Former Guatemalan president Alfonso Portillo pleaded not guilty in a U.S. court to charges he embezzled and laundered tens of millions of dollars through U.S. banks while in office.
Portillo entered the plea today in a hearing before U.S. District Judge Robert Patterson in federal court in Manhattan after being extradited to New York on May 24.
Portillo, 61, was president of the Central American nation from January 2000 to January 2004. He was arrested in 2010 in Guatemala on an indictment filed by federal prosecutors in New York in 2009. If convicted, Portillo faces as much as 20 years in prison, according to a statement from the office of U.S. Attorney Preet Bharara in Manhattan.
In May 2011, a three-judge panel in Guatemala acquitted Portillo in an embezzlement trial in that country. An appeals court in Guatemala upheld the court’s judgment of not guilty, a lawyer for Portillo said today.
Glenn MacTaggart, a lawyer for Portillo, said outside court that Portillo’s team is working to present a bail proposal. They asked Patterson for a hearing on bail in 10 to 14 days.
MacTaggart, reading from a prepared statement, said the prosecution is “a case of clear overreaching” by the government and that the allegations have little connection to the U.S. MacTaggart said Portillo is fighting his extradition before a federal appeals court in New York and expects to be found not guilty if forced to face the charges.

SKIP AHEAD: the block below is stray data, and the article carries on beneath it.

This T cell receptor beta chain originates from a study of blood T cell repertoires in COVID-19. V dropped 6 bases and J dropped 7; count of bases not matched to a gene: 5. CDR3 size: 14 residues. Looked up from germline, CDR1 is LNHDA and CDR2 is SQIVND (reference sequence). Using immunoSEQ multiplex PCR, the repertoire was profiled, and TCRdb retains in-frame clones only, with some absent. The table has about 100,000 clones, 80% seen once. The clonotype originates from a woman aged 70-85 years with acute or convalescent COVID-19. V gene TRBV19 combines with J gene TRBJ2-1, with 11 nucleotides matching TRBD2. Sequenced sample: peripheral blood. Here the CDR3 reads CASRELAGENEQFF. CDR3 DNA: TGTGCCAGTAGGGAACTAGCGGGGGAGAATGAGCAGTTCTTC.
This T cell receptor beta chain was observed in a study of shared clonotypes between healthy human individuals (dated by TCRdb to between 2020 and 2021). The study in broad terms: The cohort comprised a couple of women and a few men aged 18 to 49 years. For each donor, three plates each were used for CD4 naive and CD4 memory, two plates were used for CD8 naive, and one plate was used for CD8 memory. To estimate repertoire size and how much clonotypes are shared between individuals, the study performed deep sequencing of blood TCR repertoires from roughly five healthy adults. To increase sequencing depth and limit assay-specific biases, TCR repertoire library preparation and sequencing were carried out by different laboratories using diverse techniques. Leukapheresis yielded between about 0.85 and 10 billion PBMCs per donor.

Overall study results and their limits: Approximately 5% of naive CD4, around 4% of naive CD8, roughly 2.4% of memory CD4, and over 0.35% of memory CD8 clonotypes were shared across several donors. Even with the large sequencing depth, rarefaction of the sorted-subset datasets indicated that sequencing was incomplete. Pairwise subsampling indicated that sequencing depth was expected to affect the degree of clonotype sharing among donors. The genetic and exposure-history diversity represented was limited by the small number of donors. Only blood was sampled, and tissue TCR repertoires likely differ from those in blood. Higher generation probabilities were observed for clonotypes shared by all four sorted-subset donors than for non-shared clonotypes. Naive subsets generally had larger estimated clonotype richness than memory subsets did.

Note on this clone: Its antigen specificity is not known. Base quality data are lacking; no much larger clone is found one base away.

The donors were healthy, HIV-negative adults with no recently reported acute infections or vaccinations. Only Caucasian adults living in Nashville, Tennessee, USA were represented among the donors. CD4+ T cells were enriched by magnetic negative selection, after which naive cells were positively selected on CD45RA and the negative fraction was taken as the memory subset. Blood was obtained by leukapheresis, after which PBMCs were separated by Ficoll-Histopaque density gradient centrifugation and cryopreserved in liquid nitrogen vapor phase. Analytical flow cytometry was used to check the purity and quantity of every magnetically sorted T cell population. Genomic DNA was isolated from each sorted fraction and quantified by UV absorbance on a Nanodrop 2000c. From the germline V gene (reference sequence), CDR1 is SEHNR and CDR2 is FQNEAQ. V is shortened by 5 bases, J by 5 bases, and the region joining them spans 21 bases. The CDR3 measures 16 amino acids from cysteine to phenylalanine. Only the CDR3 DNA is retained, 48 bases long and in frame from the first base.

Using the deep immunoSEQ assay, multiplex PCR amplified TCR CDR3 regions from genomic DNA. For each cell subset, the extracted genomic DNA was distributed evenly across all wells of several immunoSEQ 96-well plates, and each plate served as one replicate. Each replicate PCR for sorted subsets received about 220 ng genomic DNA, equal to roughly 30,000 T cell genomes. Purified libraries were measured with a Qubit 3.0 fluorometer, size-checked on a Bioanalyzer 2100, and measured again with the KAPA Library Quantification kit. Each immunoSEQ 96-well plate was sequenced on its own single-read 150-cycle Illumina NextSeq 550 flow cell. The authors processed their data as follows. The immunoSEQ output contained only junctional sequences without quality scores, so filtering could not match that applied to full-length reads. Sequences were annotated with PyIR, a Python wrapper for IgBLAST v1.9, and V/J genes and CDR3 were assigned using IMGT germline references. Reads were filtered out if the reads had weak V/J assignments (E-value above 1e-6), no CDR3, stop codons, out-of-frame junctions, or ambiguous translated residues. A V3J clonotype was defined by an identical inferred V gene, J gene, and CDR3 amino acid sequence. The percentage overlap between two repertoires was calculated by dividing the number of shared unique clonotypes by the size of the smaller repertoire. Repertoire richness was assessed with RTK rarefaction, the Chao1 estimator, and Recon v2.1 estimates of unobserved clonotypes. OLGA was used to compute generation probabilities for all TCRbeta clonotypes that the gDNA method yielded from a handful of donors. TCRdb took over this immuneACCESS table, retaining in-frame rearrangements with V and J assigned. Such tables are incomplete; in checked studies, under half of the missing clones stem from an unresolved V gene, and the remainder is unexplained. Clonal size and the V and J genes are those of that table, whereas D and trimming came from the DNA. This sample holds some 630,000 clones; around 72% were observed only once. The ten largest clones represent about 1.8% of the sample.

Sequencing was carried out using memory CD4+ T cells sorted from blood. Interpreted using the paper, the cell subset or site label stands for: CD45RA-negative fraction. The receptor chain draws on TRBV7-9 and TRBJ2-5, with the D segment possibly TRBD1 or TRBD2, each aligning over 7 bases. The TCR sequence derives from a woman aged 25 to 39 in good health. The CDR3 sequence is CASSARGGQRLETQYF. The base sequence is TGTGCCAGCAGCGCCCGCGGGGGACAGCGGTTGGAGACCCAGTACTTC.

Portillo, who is in federal custody, appeared in court today wearing a dark suit and tie. He was aided by a Spanish-language translator.
Prosecutors claim that in 2000 and 2002 Portillo stole $2.5 million provided by Taiwan’s government to buy books for school libraries. He stole $3.9 million from Guatemala’s Ministry of Defense, prosecutors claim. And from 2000 through 2003 he misappropriated money from the publicly financed reserves of Credito Hipocaterio Nacional, a Guatemalan national bank, the U.S. said.
Portillo diverted the money through banks in Miami to European banks and to an investment account to Luxembourg, prosecutors said.
David Rosenfield, one of Portillo’s lawyers, told Patterson that his client has “heart issues.” He asked that a vent in Portillo’s cell be covered to block the excessive air conditioning he said is making his client sick.
The case is U.S. v. Portillo, 09-cr-1142, U.S. District Court, Southern District of New York (Manhattan).